3D printer gives patient new knees, ability to run
DALLAS, Texas – In the past ten years, the number of total knee replacements in the U.S. has doubled and many of those patients are much younger than ever before. Replacement knees typically come off the shelf in several sizes, but they don't always fit right, causing pain and other complications. Now, new technology allows doctors to make replacement knees that are the perfect fit.
A few months ago, retired pipe fitter Don Plum could hardly stand up because his knees ached.
"It was bone on bone and a lot of severe pain," Plum said.
After getting his new ‘3D knees,' he now walks and even runs pain-free.
Plum had knee replacement surgery done on both knees at the same time. After a cat scan made a 3D image of his knees, a 3D printer made two new knees that were a precise fit.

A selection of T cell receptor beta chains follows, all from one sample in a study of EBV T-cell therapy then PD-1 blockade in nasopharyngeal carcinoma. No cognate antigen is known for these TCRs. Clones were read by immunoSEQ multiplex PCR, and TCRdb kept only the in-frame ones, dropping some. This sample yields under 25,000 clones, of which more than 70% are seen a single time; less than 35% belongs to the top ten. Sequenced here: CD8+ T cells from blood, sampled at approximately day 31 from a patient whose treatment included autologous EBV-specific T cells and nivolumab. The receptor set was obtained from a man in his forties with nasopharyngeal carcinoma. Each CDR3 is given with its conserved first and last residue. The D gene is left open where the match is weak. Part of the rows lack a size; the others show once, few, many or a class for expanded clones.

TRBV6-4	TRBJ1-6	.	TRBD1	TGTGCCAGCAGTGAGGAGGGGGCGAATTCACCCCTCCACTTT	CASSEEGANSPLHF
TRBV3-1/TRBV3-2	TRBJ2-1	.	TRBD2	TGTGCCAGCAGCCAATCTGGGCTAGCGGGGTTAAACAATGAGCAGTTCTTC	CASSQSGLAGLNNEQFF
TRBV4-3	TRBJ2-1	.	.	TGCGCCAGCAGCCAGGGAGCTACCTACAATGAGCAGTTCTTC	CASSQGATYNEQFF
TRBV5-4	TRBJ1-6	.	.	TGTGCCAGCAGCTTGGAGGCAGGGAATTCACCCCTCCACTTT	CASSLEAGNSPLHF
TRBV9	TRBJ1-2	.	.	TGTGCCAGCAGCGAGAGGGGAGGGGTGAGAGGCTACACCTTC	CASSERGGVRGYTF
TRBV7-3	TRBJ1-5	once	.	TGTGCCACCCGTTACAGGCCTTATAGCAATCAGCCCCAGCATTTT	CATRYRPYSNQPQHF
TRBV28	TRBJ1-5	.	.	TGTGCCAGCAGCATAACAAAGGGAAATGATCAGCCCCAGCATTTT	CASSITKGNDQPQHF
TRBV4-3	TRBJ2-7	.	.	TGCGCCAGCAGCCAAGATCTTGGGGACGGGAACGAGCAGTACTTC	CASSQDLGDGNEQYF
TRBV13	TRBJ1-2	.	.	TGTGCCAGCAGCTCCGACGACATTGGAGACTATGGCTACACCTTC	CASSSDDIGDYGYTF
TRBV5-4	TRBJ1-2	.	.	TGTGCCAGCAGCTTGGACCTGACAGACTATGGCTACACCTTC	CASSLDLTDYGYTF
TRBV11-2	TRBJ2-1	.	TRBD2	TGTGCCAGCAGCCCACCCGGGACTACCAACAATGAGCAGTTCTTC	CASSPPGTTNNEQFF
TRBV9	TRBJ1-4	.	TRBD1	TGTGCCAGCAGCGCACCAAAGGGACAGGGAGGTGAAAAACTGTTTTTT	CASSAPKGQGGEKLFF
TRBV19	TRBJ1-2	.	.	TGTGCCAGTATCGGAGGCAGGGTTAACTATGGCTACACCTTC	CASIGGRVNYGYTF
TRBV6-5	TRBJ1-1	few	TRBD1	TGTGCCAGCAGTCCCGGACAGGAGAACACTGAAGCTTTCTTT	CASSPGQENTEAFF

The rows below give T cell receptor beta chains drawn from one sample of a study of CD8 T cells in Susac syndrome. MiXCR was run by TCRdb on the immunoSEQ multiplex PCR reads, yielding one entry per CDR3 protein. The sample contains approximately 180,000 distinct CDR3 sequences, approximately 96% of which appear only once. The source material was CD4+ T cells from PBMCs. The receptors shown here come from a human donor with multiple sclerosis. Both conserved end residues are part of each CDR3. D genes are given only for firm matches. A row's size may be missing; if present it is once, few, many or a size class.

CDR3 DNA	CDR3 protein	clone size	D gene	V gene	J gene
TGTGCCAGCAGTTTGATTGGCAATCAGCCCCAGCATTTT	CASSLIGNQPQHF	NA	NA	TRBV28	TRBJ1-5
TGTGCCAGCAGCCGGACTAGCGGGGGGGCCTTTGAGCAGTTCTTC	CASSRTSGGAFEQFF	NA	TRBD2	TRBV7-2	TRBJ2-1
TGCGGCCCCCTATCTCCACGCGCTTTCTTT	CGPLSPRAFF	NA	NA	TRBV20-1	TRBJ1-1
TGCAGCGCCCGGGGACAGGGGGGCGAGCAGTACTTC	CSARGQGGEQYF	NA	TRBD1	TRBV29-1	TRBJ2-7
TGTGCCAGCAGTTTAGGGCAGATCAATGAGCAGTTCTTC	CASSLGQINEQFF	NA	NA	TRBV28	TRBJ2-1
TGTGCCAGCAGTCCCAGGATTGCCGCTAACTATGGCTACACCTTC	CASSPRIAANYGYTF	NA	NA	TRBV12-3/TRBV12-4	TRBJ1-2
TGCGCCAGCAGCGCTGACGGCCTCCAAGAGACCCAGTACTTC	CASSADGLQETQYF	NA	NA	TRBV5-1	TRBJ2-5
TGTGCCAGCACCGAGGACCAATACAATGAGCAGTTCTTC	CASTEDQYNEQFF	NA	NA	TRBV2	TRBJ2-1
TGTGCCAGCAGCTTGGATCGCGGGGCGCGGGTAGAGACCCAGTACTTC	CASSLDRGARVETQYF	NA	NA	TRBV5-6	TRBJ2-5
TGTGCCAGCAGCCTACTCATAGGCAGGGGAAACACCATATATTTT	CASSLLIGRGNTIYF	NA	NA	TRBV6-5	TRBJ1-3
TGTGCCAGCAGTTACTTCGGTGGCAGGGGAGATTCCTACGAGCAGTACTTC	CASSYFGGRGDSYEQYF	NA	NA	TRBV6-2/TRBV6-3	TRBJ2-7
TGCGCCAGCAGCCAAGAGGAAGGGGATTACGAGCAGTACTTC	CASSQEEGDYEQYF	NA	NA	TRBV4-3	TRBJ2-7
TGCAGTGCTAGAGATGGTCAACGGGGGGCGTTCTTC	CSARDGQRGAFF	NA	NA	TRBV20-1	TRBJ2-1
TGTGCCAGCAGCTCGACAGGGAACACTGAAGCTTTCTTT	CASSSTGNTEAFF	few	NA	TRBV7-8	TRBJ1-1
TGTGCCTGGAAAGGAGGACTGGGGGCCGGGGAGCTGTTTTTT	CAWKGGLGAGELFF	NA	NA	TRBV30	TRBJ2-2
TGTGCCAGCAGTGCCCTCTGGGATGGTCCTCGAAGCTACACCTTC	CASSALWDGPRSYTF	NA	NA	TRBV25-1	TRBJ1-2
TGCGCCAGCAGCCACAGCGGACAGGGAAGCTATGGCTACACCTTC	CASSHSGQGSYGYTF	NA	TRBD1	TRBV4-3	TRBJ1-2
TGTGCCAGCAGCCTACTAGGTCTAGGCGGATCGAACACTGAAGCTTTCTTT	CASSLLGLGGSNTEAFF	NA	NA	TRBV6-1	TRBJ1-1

Richard Buch, MD, Orthopedic surgeon at the Dallas Limb Restoration Center, says the 3D knees offer a lot of advantages over typical replacement knees, which come in several sizes but seldom fit a patient exactly, and can be a source of recurring pain after surgery.
"It matches their anatomy and the bone you are taking off is less than it was with a standard knee," explained Buch.
Other advantages to the 3D knee include a shorter hospital stay, quicker recovery time, less pain and more movement.
Just ask Plum, who says thanks to his 3D knees, he can do anything he wants.
3D knee replacement is covered by most insurance companies and projections are that by 2030, 3 to 4 million knee replacement surgeries will be done every year in the United States.
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